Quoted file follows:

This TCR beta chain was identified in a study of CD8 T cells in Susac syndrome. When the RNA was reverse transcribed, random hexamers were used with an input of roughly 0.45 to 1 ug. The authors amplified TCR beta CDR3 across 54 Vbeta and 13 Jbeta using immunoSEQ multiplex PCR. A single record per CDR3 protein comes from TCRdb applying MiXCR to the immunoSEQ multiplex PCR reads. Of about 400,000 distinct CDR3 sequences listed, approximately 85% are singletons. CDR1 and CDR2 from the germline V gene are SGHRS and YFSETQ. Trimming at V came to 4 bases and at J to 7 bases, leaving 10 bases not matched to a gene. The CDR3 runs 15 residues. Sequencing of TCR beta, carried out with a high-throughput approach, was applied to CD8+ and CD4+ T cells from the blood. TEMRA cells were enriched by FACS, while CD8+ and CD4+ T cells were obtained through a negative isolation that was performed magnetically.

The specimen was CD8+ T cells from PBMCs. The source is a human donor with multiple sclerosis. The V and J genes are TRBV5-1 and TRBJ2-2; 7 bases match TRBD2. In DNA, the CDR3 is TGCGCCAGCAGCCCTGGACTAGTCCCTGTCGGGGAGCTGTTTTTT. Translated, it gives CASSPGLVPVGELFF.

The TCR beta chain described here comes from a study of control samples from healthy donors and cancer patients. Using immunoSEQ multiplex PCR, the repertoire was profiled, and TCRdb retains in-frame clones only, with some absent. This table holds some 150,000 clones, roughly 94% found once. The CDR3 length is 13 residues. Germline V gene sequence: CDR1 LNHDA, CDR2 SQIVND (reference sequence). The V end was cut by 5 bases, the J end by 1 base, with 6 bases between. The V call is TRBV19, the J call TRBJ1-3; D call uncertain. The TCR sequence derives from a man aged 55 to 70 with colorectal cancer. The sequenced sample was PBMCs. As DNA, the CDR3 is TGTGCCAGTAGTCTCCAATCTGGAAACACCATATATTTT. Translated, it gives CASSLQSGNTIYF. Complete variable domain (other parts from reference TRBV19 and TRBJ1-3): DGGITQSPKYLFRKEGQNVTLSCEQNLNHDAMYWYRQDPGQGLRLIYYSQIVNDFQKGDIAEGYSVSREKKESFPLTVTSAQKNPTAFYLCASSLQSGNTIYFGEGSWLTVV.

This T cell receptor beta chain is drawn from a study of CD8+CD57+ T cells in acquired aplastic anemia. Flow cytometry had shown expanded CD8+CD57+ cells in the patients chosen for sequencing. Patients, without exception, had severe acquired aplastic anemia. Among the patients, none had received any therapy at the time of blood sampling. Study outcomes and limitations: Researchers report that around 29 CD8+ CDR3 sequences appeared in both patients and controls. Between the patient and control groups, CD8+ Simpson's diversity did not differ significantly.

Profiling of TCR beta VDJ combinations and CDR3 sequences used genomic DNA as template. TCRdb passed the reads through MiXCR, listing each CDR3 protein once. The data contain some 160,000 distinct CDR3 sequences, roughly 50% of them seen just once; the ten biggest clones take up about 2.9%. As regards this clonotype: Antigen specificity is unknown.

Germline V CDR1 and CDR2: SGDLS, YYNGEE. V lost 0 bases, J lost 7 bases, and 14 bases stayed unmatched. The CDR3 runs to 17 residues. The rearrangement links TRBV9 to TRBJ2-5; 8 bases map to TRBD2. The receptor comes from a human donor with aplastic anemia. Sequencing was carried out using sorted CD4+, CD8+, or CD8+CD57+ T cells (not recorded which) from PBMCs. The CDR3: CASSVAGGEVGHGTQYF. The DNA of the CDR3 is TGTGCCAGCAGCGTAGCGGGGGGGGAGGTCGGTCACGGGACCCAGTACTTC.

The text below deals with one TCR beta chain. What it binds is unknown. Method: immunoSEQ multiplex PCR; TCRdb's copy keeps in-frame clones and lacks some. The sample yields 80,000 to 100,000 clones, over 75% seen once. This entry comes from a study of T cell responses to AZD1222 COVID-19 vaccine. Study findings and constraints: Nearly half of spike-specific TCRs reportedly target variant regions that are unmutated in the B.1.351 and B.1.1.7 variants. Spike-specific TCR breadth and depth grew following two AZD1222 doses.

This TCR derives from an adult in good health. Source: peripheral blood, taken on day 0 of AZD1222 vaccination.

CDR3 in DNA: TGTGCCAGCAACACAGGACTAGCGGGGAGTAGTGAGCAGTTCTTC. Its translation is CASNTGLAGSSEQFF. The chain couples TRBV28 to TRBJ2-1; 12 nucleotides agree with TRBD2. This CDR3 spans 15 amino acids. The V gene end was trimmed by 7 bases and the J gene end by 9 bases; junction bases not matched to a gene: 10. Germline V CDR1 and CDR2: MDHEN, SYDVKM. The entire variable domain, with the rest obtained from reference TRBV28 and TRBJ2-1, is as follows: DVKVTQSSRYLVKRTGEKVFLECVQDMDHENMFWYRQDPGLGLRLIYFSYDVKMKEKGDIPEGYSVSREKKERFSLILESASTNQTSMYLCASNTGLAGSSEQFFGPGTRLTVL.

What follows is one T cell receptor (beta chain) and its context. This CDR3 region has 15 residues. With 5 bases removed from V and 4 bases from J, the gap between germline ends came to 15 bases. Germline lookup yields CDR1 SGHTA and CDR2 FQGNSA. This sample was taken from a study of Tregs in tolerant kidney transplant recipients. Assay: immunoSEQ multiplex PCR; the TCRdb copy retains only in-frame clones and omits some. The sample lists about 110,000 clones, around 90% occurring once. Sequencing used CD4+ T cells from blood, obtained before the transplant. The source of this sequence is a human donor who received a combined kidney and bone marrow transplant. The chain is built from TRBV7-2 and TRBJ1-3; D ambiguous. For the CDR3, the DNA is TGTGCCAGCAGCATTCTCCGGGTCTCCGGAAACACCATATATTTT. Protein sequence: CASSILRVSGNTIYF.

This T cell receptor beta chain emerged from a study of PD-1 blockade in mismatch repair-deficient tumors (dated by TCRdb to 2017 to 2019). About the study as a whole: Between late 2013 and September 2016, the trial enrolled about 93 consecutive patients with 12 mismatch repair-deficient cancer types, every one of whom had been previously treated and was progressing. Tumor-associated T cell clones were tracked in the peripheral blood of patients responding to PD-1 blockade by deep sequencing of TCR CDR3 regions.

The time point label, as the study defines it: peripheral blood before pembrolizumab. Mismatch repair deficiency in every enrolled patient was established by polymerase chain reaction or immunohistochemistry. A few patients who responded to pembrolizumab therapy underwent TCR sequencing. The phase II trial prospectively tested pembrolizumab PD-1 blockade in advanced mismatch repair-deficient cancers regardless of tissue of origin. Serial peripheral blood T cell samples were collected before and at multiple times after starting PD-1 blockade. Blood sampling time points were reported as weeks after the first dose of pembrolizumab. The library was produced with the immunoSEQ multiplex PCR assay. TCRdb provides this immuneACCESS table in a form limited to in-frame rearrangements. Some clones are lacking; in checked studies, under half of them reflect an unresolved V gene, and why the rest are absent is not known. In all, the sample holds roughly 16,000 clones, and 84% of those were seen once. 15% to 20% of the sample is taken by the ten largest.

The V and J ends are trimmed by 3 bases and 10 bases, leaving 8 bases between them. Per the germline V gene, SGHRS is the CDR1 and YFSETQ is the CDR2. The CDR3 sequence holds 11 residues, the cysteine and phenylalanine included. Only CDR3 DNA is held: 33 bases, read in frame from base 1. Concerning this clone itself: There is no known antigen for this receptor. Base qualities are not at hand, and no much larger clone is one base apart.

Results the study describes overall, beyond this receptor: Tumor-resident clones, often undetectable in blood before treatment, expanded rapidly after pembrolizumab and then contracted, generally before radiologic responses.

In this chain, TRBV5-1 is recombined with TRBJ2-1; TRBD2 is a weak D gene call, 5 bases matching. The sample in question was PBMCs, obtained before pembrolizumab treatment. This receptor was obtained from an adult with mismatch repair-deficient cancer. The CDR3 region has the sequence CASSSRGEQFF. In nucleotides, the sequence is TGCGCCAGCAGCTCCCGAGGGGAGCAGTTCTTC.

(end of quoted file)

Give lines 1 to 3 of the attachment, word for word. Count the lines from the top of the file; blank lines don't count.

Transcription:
This TCR beta chain was identified in a study of CD8 T cells in Susac syndrome. When the RNA was reverse transcribed, random hexamers were used with an input of roughly 0.45 to 1 ug. The authors amplified TCR beta CDR3 across 54 Vbeta and 13 Jbeta using immunoSEQ multiplex PCR. A single record per CDR3 protein comes from TCRdb applying MiXCR to the immunoSEQ multiplex PCR reads. Of about 400,000 distinct CDR3 sequences listed, approximately 85% are singletons. CDR1 and CDR2 from the germline V gene are SGHRS and YFSETQ. Trimming at V came to 4 bases and at J to 7 bases, leaving 10 bases not matched to a gene. The CDR3 runs 15 residues. Sequencing of TCR beta, carried out with a high-throughput approach, was applied to CD8+ and CD4+ T cells from the blood. TEMRA cells were enriched by FACS, while CD8+ and CD4+ T cells were obtained through a negative isolation that was performed magnetically.

The specimen was CD8+ T cells from PBMCs. The source is a human donor with multiple sclerosis. The V and J genes are TRBV5-1 and TRBJ2-2; 7 bases match TRBD2. In DNA, the CDR3 is TGCGCCAGCAGCCCTGGACTAGTCCCTGTCGGGGAGCTGTTTTTT. Translated, it gives CASSPGLVPVGELFF.

The TCR beta chain described here comes from a study of control samples from healthy donors and cancer patients. Using immunoSEQ multiplex PCR, the repertoire was profiled, and TCRdb retains in-frame clones only, with some absent. This table holds some 150,000 clones, roughly 94% found once. The CDR3 length is 13 residues. Germline V gene sequence: CDR1 LNHDA, CDR2 SQIVND (reference sequence). The V end was cut by 5 bases, the J end by 1 base, with 6 bases between. The V call is TRBV19, the J call TRBJ1-3; D call uncertain. The TCR sequence derives from a man aged 55 to 70 with colorectal cancer. The sequenced sample was PBMCs. As DNA, the CDR3 is TGTGCCAGTAGTCTCCAATCTGGAAACACCATATATTTT. Translated, it gives CASSLQSGNTIYF. Complete variable domain (other parts from reference TRBV19 and TRBJ1-3): DGGITQSPKYLFRKEGQNVTLSCEQNLNHDAMYWYRQDPGQGLRLIYYSQIVNDFQKGDIAEGYSVSREKKESFPLTVTSAQKNPTAFYLCASSLQSGNTIYFGEGSWLTVV.